Good morning! Here’s what you need to know.
— A deal may have been reached to allow elections in Ukraine, although some hardcore protesters still want President Viktor Yanukovych out now. “A senior EU diplomat said the president and opposition leaders were expected to sign the deal on Friday, even though the opposition still wanted some changes,” Reuters reported.
— But now Ukraine must deal with the fact that it is on the verge of defaulting, according to S&P, which cut the country’s credit rating to “CCC,” noting the country lacks external funding to service its debt.
— Groupon shares fell as much as 11% in after-hours trading after the daily deals company forecast more losses for Q1. HP and Priceline shares climbed on solid earnings beats.
— RBS could cut up 30,000 jobs as the company dramatically scales down after absorbing heavy criticism in the wake of the financial crisis. The firm remains in state receivership. CEO Ross McEwan recently published an op-ed admitting the bank sold clients unwanted products in the run-up to the crisis.
— Berkshire Hathaway announced it is ending direct access to Business Wire releases for high-frequency traders.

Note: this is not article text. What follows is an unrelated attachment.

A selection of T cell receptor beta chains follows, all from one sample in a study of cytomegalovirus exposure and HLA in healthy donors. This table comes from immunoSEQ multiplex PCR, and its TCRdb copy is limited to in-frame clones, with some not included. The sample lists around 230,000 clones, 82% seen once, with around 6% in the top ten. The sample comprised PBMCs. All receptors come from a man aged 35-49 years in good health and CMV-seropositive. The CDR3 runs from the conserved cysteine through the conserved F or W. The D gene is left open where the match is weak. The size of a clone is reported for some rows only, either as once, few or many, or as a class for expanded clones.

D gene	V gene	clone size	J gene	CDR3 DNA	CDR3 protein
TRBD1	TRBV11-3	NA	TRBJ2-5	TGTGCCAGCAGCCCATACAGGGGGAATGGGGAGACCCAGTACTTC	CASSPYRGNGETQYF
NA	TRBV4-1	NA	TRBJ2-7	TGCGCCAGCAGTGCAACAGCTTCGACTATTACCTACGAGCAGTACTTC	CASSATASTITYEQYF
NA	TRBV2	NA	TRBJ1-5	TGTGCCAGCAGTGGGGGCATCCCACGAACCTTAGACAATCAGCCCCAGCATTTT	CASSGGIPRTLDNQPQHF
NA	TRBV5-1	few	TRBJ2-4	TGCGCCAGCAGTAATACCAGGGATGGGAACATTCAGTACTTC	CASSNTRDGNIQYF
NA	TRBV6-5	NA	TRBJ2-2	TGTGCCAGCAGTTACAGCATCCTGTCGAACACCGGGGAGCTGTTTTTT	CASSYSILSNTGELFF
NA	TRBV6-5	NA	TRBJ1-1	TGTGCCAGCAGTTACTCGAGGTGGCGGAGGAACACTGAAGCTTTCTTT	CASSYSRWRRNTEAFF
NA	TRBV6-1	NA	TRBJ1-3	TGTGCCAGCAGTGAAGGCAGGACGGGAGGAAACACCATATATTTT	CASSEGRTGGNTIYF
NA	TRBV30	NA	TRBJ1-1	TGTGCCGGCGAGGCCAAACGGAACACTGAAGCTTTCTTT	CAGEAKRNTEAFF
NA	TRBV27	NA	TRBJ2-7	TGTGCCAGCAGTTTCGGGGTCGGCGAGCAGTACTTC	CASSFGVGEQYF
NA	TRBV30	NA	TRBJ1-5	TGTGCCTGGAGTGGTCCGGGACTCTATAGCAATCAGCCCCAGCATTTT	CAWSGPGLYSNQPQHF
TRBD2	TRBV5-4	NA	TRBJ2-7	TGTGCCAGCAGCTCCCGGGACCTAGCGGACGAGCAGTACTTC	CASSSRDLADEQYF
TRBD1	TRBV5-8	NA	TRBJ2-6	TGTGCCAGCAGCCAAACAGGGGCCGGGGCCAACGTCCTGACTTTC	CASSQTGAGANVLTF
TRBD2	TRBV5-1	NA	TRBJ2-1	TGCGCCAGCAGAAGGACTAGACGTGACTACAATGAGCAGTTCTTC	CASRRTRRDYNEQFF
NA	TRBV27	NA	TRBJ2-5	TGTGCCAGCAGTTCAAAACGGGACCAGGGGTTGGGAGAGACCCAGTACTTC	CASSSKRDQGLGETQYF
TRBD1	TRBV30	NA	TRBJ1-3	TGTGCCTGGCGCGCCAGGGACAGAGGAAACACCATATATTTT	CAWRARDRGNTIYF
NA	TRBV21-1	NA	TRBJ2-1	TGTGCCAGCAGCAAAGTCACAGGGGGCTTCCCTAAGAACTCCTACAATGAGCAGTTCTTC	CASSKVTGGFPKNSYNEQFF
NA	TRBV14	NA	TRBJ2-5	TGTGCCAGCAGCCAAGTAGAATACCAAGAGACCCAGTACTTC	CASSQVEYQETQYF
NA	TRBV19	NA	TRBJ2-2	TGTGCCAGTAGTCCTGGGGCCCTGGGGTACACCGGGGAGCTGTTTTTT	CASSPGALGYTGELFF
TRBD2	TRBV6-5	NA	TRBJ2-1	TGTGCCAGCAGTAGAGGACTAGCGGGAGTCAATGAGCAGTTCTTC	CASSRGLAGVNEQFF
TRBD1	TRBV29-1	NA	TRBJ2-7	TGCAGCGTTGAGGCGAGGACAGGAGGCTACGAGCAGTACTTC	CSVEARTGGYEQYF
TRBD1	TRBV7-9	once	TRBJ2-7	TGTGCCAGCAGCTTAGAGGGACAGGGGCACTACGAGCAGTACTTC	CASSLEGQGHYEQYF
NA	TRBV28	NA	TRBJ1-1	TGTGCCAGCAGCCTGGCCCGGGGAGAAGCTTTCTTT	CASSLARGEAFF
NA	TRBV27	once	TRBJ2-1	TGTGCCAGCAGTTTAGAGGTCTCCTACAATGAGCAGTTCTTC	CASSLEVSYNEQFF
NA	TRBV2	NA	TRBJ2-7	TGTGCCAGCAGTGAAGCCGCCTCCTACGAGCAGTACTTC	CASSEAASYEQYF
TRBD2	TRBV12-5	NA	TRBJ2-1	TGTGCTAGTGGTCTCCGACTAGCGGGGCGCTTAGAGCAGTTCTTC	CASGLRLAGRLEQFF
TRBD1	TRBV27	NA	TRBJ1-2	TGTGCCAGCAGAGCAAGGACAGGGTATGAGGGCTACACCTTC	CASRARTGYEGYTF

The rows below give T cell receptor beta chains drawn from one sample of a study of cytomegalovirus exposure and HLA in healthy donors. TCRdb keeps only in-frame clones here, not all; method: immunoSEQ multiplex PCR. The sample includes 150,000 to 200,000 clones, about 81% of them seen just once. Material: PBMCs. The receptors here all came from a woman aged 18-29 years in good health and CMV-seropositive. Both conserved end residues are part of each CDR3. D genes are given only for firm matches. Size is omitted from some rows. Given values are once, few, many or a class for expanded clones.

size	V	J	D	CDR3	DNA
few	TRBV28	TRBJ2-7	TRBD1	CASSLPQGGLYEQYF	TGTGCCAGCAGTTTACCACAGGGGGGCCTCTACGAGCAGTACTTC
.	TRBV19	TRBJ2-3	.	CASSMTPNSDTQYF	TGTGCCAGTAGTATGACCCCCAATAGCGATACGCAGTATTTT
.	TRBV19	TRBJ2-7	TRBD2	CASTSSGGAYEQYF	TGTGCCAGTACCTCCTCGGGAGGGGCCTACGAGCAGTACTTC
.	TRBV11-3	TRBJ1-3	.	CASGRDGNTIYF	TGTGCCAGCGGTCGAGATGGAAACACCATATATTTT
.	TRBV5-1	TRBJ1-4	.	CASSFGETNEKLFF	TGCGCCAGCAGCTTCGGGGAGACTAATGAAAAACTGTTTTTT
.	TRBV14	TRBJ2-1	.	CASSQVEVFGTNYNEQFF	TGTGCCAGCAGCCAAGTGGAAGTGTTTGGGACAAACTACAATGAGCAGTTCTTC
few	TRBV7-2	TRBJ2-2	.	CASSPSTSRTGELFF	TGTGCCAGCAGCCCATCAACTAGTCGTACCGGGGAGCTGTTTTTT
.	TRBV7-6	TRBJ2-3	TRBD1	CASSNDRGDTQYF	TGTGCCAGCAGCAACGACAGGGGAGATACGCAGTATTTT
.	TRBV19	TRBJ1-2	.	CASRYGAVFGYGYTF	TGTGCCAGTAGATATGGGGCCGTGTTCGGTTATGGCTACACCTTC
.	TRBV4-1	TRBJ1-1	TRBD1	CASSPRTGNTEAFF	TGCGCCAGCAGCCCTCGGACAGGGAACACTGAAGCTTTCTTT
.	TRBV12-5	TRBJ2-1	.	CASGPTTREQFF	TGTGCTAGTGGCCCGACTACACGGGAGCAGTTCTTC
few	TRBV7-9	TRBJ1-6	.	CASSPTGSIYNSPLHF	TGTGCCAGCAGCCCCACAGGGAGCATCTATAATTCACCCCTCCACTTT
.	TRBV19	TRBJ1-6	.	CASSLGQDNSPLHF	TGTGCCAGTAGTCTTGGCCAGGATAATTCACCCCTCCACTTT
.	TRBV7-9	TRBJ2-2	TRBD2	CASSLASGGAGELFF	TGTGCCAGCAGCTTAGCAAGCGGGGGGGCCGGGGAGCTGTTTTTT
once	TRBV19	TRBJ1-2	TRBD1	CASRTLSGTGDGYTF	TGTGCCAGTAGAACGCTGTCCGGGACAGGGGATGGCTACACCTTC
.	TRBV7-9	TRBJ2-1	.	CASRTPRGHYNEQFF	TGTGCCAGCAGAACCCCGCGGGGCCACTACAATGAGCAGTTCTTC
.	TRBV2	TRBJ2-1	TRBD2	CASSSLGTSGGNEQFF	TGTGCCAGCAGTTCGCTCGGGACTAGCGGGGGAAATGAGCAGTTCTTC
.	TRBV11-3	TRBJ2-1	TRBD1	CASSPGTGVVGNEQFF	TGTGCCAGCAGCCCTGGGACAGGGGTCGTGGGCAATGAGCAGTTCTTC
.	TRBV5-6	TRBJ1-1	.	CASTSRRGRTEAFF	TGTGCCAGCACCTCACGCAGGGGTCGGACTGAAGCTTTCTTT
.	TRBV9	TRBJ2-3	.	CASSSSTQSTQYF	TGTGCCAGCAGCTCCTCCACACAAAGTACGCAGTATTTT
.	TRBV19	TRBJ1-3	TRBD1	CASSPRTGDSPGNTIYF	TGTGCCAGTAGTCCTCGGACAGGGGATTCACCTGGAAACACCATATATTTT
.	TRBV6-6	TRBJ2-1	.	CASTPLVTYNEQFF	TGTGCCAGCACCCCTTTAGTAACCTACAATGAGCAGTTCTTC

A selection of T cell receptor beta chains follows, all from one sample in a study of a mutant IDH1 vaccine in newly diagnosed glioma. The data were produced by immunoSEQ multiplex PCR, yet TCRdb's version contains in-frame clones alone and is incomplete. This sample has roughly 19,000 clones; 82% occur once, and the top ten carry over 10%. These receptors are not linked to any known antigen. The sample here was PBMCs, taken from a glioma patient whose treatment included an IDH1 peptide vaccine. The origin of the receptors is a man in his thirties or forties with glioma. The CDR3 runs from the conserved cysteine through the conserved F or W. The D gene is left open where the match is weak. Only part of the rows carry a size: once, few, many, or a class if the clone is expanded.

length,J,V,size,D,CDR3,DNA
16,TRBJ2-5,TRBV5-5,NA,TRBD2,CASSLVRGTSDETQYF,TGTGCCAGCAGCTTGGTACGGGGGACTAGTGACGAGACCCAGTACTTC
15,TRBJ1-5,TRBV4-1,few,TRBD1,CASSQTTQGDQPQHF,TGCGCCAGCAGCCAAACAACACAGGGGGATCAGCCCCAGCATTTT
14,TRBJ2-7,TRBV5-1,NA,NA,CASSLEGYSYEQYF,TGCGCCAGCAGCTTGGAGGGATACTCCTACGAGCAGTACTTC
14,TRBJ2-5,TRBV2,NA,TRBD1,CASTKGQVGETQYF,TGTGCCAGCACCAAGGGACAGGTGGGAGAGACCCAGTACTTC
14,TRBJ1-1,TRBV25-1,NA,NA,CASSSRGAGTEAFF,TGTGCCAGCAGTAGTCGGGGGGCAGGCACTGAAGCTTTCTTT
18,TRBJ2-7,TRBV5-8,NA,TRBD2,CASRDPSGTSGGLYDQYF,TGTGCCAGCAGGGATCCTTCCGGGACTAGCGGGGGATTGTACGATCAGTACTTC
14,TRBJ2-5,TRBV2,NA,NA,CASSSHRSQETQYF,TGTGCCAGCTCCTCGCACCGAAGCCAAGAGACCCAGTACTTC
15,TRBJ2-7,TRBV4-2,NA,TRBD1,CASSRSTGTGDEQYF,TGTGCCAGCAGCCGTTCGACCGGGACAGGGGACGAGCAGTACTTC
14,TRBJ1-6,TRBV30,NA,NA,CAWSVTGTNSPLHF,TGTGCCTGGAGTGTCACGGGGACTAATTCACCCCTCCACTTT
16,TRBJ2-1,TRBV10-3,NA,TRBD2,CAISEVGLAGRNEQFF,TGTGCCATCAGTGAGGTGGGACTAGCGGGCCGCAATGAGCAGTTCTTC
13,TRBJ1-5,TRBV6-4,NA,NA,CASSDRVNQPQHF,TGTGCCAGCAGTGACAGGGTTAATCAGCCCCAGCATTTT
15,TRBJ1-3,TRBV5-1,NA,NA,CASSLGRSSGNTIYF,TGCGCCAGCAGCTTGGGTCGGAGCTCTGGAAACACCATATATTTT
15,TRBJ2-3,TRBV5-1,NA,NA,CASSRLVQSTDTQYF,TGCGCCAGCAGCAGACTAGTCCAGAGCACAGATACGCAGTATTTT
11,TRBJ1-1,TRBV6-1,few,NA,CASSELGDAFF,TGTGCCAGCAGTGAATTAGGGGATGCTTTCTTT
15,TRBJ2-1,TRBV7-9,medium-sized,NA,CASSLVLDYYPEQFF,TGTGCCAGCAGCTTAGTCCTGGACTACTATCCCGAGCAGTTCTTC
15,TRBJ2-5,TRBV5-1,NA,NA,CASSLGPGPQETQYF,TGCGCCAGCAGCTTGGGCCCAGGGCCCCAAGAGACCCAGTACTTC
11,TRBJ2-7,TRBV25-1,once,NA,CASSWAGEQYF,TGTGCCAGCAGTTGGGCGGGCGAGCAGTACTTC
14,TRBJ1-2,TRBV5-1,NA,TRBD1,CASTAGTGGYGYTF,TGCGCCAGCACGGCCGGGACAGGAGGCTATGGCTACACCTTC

— It’s a relatively quiet day in data, with existing housing sales out at 10 am ET. Fed presidents James Bullard and Richard Fisher speak today. There are no major earnings announcements today.
— Detroit is expected to file its plan for emerging from bankruptcy today. Freep’s Matt Helms reports: “An earlier draft version of the plan of adjustment, obtained by the Free Press, showed the city proposing steeper cuts to banks and bondholders than it would seek from Detroit’s pensioners, in part because of a deal in the works in which charitable foundations, the state government and the Detroit Institute of Arts would cough up more than $US800 million to make up for pension underfunding in exchange for spinning off the city-owned art museum as an independent charitable trust.”